Review from a Gaming Expert: Assassin’s Creed 3

Imagine a game where Richard Simmons has to stealth his way through Revolutionary America and assassinate a bunch of non-fabulous Red Coats. Except instead of “stealth,” he yells a bunch of supportive babble, and instead of “assassinate,” he fumbles around aimlessly, alerting every enemy in the vicinity while also getting attacked by packs of hungry wolves. Have a good image in your head? Now you have a pretty clear idea of my playthrough of Assassin’s Creed III. Congratulations.

Simmons Assassin. Welcome to my nightmare.
Simmons Assassin. Welcome to my nightmare.

Assassin’s Creed III is my worst nightmare in video game form.

A non-linear game? Strike one. Watch me meander around the levels, seeking direction and hand holding that just isnt’ there. Included in this free tour is me trudging through snow for 40 minutes because my horse got killed. As a bonus, we’ll throw in repeatedly jumping off buildings to my death.

Stealth kills? Strike two. I wasn’t joking before; I’m literally the worst stealth gamer you’ve ever seen. Enemies have this uncanny tendency to turn around whenever I decided to make my move. “Just wandering down this hall, looking at my feet and  NOW I FLIPPED AROUND AND SEE YOU, BITCH!” Unbelievable.

Desmond Miles? Strike three. Maybe it’s because I never played the original game or the 85 spin-off titles, but I don’t really get the whole “Animus” subplot, and maybe I’m in the minority, but the series’ protagonist has only come off to me as a whiny douche fish.

Here we see a douche fish in his natural environment.
Here we see a douche fish in his natural environment.

So clearly, I hate Assassin’s Creed III. Except, here’s the funny thing – I don’t. I’ve actually quite enjoyed my time with the third entry in the juggernaut series, but that has more to do with the characters and story then anything. Allow me to elaborate.

Tightly executed

Assassin’s Creed III takes chances. The game design plays it safe, relying on the innovations forged in the AC II, but the story is grand and ambitious. The “beginning” of the game takes a few hours to get through, and introduces a great new character. While I won’t spoil it, a wrench is thrown into player expectations on how this plot is going to play out.

The new characters introduced are fantastic, and like all AC games, the real strength lies in the historical segments. While obviously not really accurate, it’s still a blast to play through these events and locations that you know from history books. Maybe it’s because I’m an uncultured letch, but for me, early America is the most interesting location that’s been featured in the series thus far, and is ripe with storytelling potential that is mostly taken advantage of.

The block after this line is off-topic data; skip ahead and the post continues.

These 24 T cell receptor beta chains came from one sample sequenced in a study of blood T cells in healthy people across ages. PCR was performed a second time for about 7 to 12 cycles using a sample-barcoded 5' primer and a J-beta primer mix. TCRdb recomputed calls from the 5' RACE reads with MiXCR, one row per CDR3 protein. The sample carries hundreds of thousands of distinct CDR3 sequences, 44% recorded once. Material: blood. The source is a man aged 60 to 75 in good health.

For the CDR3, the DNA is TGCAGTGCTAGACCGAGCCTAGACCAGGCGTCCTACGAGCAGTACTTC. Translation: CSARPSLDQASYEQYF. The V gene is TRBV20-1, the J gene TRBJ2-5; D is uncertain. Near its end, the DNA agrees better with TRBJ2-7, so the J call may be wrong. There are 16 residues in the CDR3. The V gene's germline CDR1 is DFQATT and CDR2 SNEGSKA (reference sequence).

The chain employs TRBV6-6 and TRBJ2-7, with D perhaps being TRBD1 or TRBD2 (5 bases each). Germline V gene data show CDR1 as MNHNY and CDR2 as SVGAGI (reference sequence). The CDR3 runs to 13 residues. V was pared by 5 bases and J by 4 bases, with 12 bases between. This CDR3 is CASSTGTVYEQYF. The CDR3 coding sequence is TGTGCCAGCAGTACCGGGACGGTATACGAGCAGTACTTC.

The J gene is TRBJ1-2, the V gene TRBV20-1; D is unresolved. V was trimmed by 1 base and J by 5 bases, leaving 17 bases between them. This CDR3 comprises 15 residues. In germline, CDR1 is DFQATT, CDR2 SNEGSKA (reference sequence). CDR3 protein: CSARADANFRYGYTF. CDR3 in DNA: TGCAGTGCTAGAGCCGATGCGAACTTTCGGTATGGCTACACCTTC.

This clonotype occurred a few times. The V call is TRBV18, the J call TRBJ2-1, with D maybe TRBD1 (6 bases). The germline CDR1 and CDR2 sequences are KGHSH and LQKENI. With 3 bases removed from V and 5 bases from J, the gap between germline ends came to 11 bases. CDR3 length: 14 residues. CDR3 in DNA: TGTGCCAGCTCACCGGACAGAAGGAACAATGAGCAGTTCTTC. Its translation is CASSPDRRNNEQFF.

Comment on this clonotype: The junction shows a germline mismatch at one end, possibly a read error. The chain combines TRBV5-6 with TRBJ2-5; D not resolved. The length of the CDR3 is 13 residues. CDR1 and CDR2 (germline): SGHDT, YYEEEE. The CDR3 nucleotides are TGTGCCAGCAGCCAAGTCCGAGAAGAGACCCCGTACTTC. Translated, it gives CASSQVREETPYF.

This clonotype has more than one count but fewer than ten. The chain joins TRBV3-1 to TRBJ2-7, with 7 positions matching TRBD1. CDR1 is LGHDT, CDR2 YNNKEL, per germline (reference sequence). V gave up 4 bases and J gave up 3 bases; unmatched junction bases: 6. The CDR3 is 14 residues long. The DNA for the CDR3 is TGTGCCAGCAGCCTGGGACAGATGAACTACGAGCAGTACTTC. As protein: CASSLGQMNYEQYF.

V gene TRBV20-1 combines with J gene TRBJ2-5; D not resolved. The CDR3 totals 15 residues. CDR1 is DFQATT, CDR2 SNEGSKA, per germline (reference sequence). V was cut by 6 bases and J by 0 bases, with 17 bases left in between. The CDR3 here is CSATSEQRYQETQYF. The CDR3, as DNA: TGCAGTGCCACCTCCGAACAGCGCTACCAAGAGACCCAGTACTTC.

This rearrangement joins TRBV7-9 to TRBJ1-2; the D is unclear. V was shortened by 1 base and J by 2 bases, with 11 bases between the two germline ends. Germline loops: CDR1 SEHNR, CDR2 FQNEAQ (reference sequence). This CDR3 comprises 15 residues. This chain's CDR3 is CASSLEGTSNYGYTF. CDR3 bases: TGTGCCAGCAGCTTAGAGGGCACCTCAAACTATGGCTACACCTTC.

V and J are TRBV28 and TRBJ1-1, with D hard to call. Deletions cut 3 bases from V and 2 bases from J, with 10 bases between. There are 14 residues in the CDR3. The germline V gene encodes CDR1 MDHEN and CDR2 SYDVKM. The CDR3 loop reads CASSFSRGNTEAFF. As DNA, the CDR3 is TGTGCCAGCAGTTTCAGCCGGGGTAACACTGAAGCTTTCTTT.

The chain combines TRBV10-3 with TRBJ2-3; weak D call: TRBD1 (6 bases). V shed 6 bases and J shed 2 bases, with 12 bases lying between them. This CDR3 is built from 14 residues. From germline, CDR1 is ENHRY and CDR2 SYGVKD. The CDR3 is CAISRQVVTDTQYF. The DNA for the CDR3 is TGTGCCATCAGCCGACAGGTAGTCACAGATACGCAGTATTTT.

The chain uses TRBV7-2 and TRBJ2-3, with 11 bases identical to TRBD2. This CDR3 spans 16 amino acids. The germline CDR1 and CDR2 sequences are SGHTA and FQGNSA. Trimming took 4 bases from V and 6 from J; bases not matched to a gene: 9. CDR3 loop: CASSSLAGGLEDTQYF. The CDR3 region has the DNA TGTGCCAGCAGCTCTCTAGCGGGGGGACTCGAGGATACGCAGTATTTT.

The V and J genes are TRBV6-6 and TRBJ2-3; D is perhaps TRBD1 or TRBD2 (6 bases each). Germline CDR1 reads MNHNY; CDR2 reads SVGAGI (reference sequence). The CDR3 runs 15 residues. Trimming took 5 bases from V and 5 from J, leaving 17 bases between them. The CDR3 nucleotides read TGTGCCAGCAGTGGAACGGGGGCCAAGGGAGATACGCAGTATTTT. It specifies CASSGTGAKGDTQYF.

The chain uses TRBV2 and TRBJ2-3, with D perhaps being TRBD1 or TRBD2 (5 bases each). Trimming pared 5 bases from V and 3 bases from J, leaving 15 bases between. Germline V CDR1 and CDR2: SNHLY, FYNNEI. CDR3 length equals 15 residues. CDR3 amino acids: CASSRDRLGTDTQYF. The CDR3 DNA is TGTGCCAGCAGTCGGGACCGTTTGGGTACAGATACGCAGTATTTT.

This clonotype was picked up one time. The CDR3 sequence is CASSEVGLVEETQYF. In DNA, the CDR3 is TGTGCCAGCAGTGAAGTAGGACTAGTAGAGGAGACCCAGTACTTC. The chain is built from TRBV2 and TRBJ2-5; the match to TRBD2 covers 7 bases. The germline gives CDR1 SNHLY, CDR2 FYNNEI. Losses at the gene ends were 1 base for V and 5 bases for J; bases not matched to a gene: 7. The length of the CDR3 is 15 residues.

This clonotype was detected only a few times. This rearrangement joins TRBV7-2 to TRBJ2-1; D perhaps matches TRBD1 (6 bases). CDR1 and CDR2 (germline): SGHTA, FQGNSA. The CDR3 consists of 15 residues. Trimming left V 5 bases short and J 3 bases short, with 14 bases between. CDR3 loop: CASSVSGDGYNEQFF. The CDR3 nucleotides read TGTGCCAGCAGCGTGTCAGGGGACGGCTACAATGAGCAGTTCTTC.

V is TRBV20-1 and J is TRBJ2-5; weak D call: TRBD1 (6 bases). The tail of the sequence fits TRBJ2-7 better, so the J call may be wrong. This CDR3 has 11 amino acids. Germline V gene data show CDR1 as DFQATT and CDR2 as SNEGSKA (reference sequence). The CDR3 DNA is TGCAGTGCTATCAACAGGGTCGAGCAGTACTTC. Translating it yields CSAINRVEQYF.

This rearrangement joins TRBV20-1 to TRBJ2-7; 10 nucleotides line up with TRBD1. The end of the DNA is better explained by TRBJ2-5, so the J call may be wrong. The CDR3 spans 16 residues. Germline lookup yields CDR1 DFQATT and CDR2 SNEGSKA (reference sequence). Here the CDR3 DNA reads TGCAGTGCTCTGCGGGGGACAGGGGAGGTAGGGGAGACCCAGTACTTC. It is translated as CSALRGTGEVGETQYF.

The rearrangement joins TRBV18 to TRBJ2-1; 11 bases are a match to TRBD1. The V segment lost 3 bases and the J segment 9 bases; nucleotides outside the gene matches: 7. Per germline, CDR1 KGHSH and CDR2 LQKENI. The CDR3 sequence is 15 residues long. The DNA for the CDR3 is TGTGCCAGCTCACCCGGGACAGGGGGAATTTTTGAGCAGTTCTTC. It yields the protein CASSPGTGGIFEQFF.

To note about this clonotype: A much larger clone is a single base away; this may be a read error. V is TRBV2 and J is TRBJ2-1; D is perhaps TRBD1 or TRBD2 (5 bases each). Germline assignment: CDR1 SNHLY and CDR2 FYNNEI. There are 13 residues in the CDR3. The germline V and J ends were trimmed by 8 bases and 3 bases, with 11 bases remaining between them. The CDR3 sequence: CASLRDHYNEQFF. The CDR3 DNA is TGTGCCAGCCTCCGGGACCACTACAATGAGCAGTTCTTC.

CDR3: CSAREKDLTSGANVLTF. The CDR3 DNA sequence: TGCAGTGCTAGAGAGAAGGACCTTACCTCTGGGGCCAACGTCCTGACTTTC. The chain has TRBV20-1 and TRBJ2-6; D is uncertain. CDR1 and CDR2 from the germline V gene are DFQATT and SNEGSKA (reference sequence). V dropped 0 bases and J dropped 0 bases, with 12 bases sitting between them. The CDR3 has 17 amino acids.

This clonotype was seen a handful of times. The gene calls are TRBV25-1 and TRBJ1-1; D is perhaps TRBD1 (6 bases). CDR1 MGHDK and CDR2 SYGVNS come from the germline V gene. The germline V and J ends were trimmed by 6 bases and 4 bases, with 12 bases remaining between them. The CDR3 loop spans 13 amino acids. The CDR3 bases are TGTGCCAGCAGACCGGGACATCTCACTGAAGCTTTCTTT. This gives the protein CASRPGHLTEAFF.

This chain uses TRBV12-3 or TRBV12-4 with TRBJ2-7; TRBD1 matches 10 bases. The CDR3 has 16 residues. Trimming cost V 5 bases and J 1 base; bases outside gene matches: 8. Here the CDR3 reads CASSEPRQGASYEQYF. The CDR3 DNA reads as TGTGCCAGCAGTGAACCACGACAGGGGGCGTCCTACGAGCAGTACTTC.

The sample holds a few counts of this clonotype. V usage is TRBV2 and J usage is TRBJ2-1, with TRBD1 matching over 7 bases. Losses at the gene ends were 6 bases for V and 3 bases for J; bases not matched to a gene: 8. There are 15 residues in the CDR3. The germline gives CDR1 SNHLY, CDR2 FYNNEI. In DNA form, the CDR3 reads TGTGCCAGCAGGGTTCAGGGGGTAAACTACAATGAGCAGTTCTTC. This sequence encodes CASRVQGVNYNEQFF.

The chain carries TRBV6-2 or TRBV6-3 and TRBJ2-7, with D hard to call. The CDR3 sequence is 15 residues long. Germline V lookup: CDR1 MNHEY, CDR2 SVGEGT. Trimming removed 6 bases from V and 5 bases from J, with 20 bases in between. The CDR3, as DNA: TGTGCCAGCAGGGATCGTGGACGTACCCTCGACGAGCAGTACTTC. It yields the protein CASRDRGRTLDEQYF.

The gameplay in this game doesn’t really make any strides forward, but it does feel smoother than in past entries. Effortlessly running across rooftops is as entertaining and fluid as the “counter” based combat. In most cases, you feel like a god among men, which is never a bad thing. I thoroughly enjoyed every encounter, and in many cases, the tight gameplay reflected the epic story moments, elevating the entire thing and making it completely engrossing.

Constrictive freedom

I love games when they involve choice. Titles like Deus Ex and Dishonored are great because players can move through the level silently like a ghost, or introduce a sharp blade to the face of every villain. This is the part I struggle with in AC III; the segments where you are forced to stealth through are too common, and ruin the great pace. Furthermore, the sporadic and sometimes sparse checkpoints put a steep price on failure. Instead of feeling tension and being rewarded for risky maneuvers, players must slog through these levels to ensure they’re not caught and relegated back to their old checkpoint. It’s poor, punishing game design, and one of the most disappointing aspects of a well-thought, polished game.

Old America, where you find six distinct ecosystems simultaneously.
Old America, where you find six distinct ecosystems simultaneously.

I suppose I should mention something about the atrocious bugs. Apparently, they exist, even post patch. I haven’t had any problems in my playthough, but they’re there, and should be watched out for. I guess. I don’t know, I’m just going off what people tell me…


While it may not reach the same heights as other franchise such as Uncharted, AC is one of gaming’s blockbusters that continues to push the boundaries in cinematic storytelling. Enjoy AC III for what it is, but hope that the fourth entry is as forward-thinking and ambitious as AC II.

I give Assassin’s Creed III three and a half bitchy Desmonds out of five.

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